The southern districts of KP are located near the Afghanistan frontier and some touch the bo­­u­­­ndaries of south Punjab as well as north Bal­o­­­chistan. Dera Ismail Khan, Dera Ghazi Khan, Zhob, Loralai and Rakhni are all affected. The northern part of Sindh is close to this region as well. These are places that are economically ma­­r­­ginalised and where extremism has its roots. This region is situated right in the middle of the country, and when turmoil increases in the area, it causes huge disruption in the transportation system.

If creating unrest in the region is the real motive of the TTP, the security forces would need to review their counter-strategy in the area. The fact that the TTP would have been focusing on the area, considering it the soft belly of the country, cannot be ignored. However, this region has remained marginalised for a long time, and religious institutions have played an essential role in shaping political and ideological views there. These areas have an extensive network of madressahs and related religious institutions. There is a high probability that the TTP would have been receiving local support from highly radicalised segments of society. Such a condition is conducive to new recruitment. The names of the terrorists exposed by the TJP after the attack on a military base also confirm that the locals have a presence in the fold of terrorist groups in the region. However, they have logistical and operational support of the Taliban on the other side of the border.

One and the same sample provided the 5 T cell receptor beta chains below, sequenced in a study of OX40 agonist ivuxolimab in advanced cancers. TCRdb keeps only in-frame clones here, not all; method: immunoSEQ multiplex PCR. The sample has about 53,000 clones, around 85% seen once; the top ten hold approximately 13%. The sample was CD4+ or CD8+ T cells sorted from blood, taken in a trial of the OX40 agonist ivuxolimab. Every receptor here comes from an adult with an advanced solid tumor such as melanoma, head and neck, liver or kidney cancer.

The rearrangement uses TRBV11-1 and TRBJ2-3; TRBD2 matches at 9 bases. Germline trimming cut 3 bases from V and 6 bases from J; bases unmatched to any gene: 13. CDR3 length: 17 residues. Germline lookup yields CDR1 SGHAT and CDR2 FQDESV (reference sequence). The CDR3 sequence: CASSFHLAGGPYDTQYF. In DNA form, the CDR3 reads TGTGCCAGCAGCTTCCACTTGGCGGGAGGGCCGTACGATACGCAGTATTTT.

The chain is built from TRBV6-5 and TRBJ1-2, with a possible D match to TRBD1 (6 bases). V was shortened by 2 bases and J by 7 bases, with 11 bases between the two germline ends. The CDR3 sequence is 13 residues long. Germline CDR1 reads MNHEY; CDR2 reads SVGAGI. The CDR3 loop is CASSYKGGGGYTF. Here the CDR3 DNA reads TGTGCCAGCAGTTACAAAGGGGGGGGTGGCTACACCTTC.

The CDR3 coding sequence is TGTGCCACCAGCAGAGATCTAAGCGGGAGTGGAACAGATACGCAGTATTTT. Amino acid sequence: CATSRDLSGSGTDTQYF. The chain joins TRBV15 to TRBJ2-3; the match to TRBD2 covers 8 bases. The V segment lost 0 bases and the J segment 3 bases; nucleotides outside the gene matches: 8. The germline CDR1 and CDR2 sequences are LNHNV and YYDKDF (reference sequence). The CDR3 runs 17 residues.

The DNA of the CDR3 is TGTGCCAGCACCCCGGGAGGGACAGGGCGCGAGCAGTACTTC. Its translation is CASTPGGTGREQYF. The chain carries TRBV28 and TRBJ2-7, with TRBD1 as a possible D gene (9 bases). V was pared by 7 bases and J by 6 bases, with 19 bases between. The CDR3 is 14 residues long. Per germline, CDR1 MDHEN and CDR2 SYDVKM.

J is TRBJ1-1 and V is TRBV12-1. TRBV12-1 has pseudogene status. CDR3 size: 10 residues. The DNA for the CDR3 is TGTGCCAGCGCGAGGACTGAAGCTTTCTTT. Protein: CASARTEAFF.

The use of social media by terrorist groups such as the TTP cannot be underestimated. Peripheral attacks can allow them to amplify their message and manipulate narratives through their social media channels. While state institutions often focus on mainstream media for counter-narratives, the effectiveness of social media in shaping perceptions necessitates the re-evaluation of communication strategies.

Experts acknowledge the potential of the influence of Wali Mehsud, the current TTP leader. His religious background, past education in madressahs, and perceived charisma and strategic focus on unification might contribute to his effectiveness in mobilising supporters and attracting recruits.

The role of a charismatic leadership in bolstering the morale and cohesion of militant groups is undeniable. Examples like the decline of Al Qae­da and the militant Islamic State group following the deaths of Osama bin Laden and Abu Bakr al-Baghdadi highlight the potential impact of such lea­­dership. Similarly, the Taliban in Afghanistan remained united under Mullah Omar until his dea­­th triggered internal turmoil. Mullah Hibat­ullah’s success stemmed from his meticulous following of the code developed by Mullah Omar. This dependence on strong leadership undersc­o­res the importance of effective counter-insurgency strategies that prioritise disrupting and dismantling leadership structures within militant groups.

One of the major weaknesses in Pakistan’s counterterrorism strategy is that its operations rarely focus on eliminating the leadership of terrorist organisations. Instead, they primarily focus on disrupting terrorist networks and reclaiming territories. Notably, all TTP leaders who have been killed have met their end in US drone strikes rather than Pakistani military operations or covert actions.

Eliminating a leader can provide an edge to the countering forces as their operational and political options widen.

The writer is a security analyst.

Published in Dawn, December 17th, 2023